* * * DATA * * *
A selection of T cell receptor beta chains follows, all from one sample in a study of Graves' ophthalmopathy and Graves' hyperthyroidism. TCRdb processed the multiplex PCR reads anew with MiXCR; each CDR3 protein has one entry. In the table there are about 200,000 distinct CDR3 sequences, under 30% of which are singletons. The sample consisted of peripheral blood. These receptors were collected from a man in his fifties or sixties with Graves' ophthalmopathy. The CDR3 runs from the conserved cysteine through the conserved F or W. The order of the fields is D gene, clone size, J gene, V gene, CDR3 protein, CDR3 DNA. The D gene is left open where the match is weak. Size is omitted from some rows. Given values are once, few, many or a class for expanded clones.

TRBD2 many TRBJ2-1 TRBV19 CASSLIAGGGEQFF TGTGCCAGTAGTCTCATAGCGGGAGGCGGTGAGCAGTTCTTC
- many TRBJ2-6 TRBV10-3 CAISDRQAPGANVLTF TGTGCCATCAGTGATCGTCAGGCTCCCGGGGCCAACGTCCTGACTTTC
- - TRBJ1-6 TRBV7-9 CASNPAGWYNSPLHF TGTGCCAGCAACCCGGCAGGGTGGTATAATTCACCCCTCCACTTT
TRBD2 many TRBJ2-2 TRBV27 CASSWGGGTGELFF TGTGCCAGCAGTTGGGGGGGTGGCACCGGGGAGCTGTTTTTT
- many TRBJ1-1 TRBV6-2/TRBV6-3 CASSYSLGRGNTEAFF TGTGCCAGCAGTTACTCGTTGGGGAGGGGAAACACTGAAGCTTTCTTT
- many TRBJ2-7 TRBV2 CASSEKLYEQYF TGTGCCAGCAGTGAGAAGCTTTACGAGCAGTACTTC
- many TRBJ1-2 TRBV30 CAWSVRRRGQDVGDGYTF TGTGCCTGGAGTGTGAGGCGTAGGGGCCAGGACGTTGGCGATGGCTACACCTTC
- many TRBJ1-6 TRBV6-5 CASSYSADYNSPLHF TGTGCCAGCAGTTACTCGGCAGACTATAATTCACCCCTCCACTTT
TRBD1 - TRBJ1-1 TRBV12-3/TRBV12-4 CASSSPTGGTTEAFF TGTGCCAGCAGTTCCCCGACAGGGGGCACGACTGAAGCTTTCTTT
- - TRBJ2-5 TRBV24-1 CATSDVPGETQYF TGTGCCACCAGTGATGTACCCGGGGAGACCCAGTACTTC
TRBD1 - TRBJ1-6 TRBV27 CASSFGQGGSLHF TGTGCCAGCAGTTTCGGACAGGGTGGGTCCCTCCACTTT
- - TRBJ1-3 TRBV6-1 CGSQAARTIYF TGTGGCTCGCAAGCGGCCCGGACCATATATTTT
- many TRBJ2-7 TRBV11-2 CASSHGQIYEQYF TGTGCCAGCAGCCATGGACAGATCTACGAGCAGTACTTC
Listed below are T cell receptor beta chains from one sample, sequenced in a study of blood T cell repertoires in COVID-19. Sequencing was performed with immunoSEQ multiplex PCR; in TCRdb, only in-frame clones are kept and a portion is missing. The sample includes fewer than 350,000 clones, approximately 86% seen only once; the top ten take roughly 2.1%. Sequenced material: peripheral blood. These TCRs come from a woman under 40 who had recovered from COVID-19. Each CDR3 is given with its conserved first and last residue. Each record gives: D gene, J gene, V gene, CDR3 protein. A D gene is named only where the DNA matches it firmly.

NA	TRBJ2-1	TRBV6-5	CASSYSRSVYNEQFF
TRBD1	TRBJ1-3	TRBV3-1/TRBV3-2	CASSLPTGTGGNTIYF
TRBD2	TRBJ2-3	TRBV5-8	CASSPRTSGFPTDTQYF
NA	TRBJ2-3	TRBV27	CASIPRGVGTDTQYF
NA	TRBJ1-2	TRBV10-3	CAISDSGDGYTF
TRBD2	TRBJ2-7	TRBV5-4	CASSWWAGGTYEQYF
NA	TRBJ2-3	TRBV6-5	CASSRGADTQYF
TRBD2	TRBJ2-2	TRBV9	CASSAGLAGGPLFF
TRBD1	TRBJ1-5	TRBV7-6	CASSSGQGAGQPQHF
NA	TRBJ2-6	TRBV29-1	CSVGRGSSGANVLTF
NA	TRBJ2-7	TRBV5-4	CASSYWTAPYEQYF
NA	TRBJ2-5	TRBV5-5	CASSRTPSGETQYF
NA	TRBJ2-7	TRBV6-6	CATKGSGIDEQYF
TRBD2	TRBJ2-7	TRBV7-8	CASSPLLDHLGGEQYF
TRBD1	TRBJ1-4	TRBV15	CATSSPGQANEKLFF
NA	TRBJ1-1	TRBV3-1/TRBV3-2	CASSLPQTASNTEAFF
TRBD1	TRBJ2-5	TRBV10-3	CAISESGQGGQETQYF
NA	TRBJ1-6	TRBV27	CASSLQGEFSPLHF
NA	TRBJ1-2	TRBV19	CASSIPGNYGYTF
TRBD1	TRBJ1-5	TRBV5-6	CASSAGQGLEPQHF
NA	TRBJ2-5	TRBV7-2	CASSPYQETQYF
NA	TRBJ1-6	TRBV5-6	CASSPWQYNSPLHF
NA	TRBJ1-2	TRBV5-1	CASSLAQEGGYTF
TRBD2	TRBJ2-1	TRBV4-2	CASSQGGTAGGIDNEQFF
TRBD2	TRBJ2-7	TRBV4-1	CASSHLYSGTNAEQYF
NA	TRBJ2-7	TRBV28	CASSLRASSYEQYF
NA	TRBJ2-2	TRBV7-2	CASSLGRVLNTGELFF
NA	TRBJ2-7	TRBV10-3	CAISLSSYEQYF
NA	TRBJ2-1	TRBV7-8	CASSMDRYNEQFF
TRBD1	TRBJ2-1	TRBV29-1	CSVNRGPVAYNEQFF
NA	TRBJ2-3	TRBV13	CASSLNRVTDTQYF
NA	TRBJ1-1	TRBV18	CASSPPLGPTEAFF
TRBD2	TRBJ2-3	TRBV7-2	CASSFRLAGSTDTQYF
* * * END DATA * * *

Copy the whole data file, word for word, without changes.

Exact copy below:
A selection of T cell receptor beta chains follows, all from one sample in a study of Graves' ophthalmopathy and Graves' hyperthyroidism. TCRdb processed the multiplex PCR reads anew with MiXCR; each CDR3 protein has one entry. In the table there are about 200,000 distinct CDR3 sequences, under 30% of which are singletons. The sample consisted of peripheral blood. These receptors were collected from a man in his fifties or sixties with Graves' ophthalmopathy. The CDR3 runs from the conserved cysteine through the conserved F or W. The order of the fields is D gene, clone size, J gene, V gene, CDR3 protein, CDR3 DNA. The D gene is left open where the match is weak. Size is omitted from some rows. Given values are once, few, many or a class for expanded clones.

TRBD2 many TRBJ2-1 TRBV19 CASSLIAGGGEQFF TGTGCCAGTAGTCTCATAGCGGGAGGCGGTGAGCAGTTCTTC
- many TRBJ2-6 TRBV10-3 CAISDRQAPGANVLTF TGTGCCATCAGTGATCGTCAGGCTCCCGGGGCCAACGTCCTGACTTTC
- - TRBJ1-6 TRBV7-9 CASNPAGWYNSPLHF TGTGCCAGCAACCCGGCAGGGTGGTATAATTCACCCCTCCACTTT
TRBD2 many TRBJ2-2 TRBV27 CASSWGGGTGELFF TGTGCCAGCAGTTGGGGGGGTGGCACCGGGGAGCTGTTTTTT
- many TRBJ1-1 TRBV6-2/TRBV6-3 CASSYSLGRGNTEAFF TGTGCCAGCAGTTACTCGTTGGGGAGGGGAAACACTGAAGCTTTCTTT
- many TRBJ2-7 TRBV2 CASSEKLYEQYF TGTGCCAGCAGTGAGAAGCTTTACGAGCAGTACTTC
- many TRBJ1-2 TRBV30 CAWSVRRRGQDVGDGYTF TGTGCCTGGAGTGTGAGGCGTAGGGGCCAGGACGTTGGCGATGGCTACACCTTC
- many TRBJ1-6 TRBV6-5 CASSYSADYNSPLHF TGTGCCAGCAGTTACTCGGCAGACTATAATTCACCCCTCCACTTT
TRBD1 - TRBJ1-1 TRBV12-3/TRBV12-4 CASSSPTGGTTEAFF TGTGCCAGCAGTTCCCCGACAGGGGGCACGACTGAAGCTTTCTTT
- - TRBJ2-5 TRBV24-1 CATSDVPGETQYF TGTGCCACCAGTGATGTACCCGGGGAGACCCAGTACTTC
TRBD1 - TRBJ1-6 TRBV27 CASSFGQGGSLHF TGTGCCAGCAGTTTCGGACAGGGTGGGTCCCTCCACTTT
- - TRBJ1-3 TRBV6-1 CGSQAARTIYF TGTGGCTCGCAAGCGGCCCGGACCATATATTTT
- many TRBJ2-7 TRBV11-2 CASSHGQIYEQYF TGTGCCAGCAGCCATGGACAGATCTACGAGCAGTACTTC
Listed below are T cell receptor beta chains from one sample, sequenced in a study of blood T cell repertoires in COVID-19. Sequencing was performed with immunoSEQ multiplex PCR; in TCRdb, only in-frame clones are kept and a portion is missing. The sample includes fewer than 350,000 clones, approximately 86% seen only once; the top ten take roughly 2.1%. Sequenced material: peripheral blood. These TCRs come from a woman under 40 who had recovered from COVID-19. Each CDR3 is given with its conserved first and last residue. Each record gives: D gene, J gene, V gene, CDR3 protein. A D gene is named only where the DNA matches it firmly.

NA	TRBJ2-1	TRBV6-5	CASSYSRSVYNEQFF
TRBD1	TRBJ1-3	TRBV3-1/TRBV3-2	CASSLPTGTGGNTIYF
TRBD2	TRBJ2-3	TRBV5-8	CASSPRTSGFPTDTQYF
NA	TRBJ2-3	TRBV27	CASIPRGVGTDTQYF
NA	TRBJ1-2	TRBV10-3	CAISDSGDGYTF
TRBD2	TRBJ2-7	TRBV5-4	CASSWWAGGTYEQYF
NA	TRBJ2-3	TRBV6-5	CASSRGADTQYF
TRBD2	TRBJ2-2	TRBV9	CASSAGLAGGPLFF
TRBD1	TRBJ1-5	TRBV7-6	CASSSGQGAGQPQHF
NA	TRBJ2-6	TRBV29-1	CSVGRGSSGANVLTF
NA	TRBJ2-7	TRBV5-4	CASSYWTAPYEQYF
NA	TRBJ2-5	TRBV5-5	CASSRTPSGETQYF
NA	TRBJ2-7	TRBV6-6	CATKGSGIDEQYF
TRBD2	TRBJ2-7	TRBV7-8	CASSPLLDHLGGEQYF
TRBD1	TRBJ1-4	TRBV15	CATSSPGQANEKLFF
NA	TRBJ1-1	TRBV3-1/TRBV3-2	CASSLPQTASNTEAFF
TRBD1	TRBJ2-5	TRBV10-3	CAISESGQGGQETQYF
NA	TRBJ1-6	TRBV27	CASSLQGEFSPLHF
NA	TRBJ1-2	TRBV19	CASSIPGNYGYTF
TRBD1	TRBJ1-5	TRBV5-6	CASSAGQGLEPQHF
NA	TRBJ2-5	TRBV7-2	CASSPYQETQYF
NA	TRBJ1-6	TRBV5-6	CASSPWQYNSPLHF
NA	TRBJ1-2	TRBV5-1	CASSLAQEGGYTF
TRBD2	TRBJ2-1	TRBV4-2	CASSQGGTAGGIDNEQFF
TRBD2	TRBJ2-7	TRBV4-1	CASSHLYSGTNAEQYF
NA	TRBJ2-7	TRBV28	CASSLRASSYEQYF
NA	TRBJ2-2	TRBV7-2	CASSLGRVLNTGELFF
NA	TRBJ2-7	TRBV10-3	CAISLSSYEQYF
NA	TRBJ2-1	TRBV7-8	CASSMDRYNEQFF
TRBD1	TRBJ2-1	TRBV29-1	CSVNRGPVAYNEQFF
NA	TRBJ2-3	TRBV13	CASSLNRVTDTQYF
NA	TRBJ1-1	TRBV18	CASSPPLGPTEAFF
TRBD2	TRBJ2-3	TRBV7-2	CASSFRLAGSTDTQYF